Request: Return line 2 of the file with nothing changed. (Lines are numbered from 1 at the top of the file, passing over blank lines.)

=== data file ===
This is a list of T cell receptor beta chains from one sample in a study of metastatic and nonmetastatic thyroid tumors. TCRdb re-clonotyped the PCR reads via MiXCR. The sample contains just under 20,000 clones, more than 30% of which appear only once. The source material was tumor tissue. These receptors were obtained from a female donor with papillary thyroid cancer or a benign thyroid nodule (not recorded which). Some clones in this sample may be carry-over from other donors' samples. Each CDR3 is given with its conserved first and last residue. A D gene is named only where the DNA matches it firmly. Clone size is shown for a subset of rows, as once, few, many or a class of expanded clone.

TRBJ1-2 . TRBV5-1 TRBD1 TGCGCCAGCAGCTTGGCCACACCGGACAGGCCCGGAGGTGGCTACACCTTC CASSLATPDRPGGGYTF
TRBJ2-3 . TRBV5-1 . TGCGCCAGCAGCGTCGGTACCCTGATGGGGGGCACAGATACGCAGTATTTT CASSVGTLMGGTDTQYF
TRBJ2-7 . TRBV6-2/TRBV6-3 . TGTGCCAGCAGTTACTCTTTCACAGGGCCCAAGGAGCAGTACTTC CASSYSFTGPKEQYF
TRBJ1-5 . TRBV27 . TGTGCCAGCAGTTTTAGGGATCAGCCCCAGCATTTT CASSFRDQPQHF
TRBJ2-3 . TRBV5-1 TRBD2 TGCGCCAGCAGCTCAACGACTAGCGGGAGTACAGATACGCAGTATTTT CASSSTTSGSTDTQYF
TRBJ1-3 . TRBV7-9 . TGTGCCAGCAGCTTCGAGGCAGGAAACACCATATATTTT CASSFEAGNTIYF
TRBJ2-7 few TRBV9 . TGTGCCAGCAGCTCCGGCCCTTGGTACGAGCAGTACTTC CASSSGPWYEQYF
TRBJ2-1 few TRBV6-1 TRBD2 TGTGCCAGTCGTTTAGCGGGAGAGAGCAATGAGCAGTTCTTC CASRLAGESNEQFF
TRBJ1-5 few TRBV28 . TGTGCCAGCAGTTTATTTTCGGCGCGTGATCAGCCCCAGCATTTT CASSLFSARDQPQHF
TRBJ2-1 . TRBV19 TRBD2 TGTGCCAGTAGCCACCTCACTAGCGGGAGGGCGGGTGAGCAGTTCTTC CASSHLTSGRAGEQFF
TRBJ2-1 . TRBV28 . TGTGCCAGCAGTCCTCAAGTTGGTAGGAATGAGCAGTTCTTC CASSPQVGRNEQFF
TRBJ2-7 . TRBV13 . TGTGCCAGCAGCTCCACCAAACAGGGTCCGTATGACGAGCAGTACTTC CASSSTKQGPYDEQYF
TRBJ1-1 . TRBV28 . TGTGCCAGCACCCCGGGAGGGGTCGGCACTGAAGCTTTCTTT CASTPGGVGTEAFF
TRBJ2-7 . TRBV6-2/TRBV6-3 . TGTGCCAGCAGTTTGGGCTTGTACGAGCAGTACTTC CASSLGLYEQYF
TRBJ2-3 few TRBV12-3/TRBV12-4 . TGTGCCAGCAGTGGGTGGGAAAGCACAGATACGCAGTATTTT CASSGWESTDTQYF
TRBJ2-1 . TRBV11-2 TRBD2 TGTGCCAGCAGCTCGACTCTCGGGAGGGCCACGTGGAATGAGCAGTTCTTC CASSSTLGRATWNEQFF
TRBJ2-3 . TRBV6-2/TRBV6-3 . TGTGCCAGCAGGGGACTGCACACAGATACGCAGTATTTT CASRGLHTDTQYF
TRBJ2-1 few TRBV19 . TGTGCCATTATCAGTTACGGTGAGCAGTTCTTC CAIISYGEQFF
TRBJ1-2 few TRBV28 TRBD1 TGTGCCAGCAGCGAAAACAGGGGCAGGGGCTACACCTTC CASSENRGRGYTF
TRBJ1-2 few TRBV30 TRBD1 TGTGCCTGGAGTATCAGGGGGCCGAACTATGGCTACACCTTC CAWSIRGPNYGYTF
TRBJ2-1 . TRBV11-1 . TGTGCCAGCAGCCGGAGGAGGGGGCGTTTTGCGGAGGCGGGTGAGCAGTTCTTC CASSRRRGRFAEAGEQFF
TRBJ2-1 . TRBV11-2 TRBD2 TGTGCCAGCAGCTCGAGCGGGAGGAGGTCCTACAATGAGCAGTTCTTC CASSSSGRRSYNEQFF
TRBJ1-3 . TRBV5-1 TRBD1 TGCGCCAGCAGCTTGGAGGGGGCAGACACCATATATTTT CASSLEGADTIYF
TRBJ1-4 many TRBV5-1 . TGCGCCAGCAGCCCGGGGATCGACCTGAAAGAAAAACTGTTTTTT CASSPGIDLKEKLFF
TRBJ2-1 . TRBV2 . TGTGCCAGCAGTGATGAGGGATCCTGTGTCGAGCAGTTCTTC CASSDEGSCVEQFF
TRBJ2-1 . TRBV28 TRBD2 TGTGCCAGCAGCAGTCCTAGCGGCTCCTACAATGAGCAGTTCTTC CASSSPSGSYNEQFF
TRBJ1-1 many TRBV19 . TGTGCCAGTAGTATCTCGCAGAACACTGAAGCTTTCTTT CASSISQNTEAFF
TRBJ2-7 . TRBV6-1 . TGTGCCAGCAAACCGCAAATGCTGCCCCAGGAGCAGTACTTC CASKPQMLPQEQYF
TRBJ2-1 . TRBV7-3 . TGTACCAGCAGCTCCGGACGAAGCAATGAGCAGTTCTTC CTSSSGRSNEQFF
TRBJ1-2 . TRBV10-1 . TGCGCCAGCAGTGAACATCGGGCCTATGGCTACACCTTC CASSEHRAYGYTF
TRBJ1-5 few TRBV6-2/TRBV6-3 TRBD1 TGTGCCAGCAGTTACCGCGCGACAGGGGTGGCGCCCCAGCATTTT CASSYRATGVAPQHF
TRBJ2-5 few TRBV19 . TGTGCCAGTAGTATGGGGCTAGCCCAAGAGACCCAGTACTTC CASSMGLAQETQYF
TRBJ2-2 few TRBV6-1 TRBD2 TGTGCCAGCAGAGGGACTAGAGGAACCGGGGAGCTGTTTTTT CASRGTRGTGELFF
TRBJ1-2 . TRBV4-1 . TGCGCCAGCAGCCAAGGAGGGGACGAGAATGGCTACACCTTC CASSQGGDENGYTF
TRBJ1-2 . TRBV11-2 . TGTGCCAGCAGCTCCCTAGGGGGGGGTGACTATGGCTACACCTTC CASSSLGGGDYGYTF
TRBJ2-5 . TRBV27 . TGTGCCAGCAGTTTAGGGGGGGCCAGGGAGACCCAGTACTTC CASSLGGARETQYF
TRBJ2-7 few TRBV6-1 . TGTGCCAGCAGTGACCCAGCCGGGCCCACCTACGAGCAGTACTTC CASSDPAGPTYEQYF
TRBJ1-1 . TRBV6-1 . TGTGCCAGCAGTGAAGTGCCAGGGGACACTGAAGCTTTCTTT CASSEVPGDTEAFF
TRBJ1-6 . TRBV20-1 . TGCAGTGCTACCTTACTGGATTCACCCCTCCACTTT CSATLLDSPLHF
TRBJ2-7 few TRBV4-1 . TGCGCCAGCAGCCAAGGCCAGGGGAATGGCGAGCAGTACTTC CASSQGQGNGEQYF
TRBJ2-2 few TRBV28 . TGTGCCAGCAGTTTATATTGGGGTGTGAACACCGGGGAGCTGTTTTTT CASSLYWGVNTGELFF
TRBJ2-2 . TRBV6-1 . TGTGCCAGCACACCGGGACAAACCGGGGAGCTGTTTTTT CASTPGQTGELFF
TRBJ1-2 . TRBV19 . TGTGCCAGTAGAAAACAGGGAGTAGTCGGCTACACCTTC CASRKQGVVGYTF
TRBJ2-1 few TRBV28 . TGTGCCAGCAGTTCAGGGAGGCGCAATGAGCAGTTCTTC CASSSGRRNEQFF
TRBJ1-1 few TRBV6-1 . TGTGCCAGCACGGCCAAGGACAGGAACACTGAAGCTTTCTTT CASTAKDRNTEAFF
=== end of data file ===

TRBJ1-2 . TRBV5-1 TRBD1 TGCGCCAGCAGCTTGGCCACACCGGACAGGCCCGGAGGTGGCTACACCTTC CASSLATPDRPGGGYTF